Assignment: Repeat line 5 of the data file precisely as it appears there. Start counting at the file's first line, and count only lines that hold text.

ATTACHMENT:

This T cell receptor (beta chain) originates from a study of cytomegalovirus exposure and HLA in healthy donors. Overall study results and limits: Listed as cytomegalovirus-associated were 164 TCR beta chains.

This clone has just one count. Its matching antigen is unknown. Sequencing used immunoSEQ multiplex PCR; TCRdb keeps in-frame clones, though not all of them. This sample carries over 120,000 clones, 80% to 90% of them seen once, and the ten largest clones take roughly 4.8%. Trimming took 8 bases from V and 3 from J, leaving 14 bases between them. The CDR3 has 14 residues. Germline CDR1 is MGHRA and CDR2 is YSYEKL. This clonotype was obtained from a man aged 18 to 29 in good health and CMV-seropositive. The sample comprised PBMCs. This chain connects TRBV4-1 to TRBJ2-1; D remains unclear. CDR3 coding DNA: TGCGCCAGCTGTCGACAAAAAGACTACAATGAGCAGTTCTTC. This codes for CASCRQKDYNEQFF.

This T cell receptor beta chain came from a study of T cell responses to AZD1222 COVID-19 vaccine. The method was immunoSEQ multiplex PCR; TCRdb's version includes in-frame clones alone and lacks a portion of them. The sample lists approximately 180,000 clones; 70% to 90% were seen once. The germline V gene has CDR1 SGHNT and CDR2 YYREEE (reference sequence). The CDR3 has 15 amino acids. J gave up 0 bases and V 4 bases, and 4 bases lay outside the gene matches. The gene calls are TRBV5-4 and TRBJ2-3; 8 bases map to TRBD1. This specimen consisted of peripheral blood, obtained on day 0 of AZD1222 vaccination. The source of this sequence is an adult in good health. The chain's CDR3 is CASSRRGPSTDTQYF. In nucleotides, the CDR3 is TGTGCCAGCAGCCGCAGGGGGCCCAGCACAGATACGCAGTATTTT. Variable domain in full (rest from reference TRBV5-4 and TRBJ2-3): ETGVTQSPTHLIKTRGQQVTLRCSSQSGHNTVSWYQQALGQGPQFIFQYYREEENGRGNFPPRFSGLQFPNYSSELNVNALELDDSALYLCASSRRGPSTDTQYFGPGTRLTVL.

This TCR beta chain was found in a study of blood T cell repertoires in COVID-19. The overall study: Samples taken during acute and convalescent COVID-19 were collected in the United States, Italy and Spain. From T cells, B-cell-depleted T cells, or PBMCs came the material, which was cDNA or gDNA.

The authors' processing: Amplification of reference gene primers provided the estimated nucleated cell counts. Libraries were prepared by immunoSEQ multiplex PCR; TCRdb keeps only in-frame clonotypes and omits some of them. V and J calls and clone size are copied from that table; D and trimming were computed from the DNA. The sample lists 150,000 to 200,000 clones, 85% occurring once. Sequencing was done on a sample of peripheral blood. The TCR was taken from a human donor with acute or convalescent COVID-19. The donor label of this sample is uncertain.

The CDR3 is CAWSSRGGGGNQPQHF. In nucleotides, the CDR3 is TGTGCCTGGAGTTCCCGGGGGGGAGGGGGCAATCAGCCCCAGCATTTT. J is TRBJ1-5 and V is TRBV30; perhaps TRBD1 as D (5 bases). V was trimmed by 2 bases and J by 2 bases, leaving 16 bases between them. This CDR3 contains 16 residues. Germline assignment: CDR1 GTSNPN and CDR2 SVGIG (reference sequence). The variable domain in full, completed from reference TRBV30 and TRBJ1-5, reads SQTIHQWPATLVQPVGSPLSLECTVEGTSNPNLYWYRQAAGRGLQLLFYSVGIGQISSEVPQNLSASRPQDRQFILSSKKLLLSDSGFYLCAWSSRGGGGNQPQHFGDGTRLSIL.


The authors' processing: Amplification of reference gene primers provided the estimated nucleated cell counts. Libraries were prepared by immunoSEQ multiplex PCR; TCRdb keeps only in-frame clonotypes and omits some of them. V and J calls and clone size are copied from that table; D and trimming were computed from the DNA. The sample lists 150,000 to 200,000 clones, 85% occurring once. Sequencing was done on a sample of peripheral blood. The TCR was taken from a human donor with acute or convalescent COVID-19. The donor label of this sample is uncertain.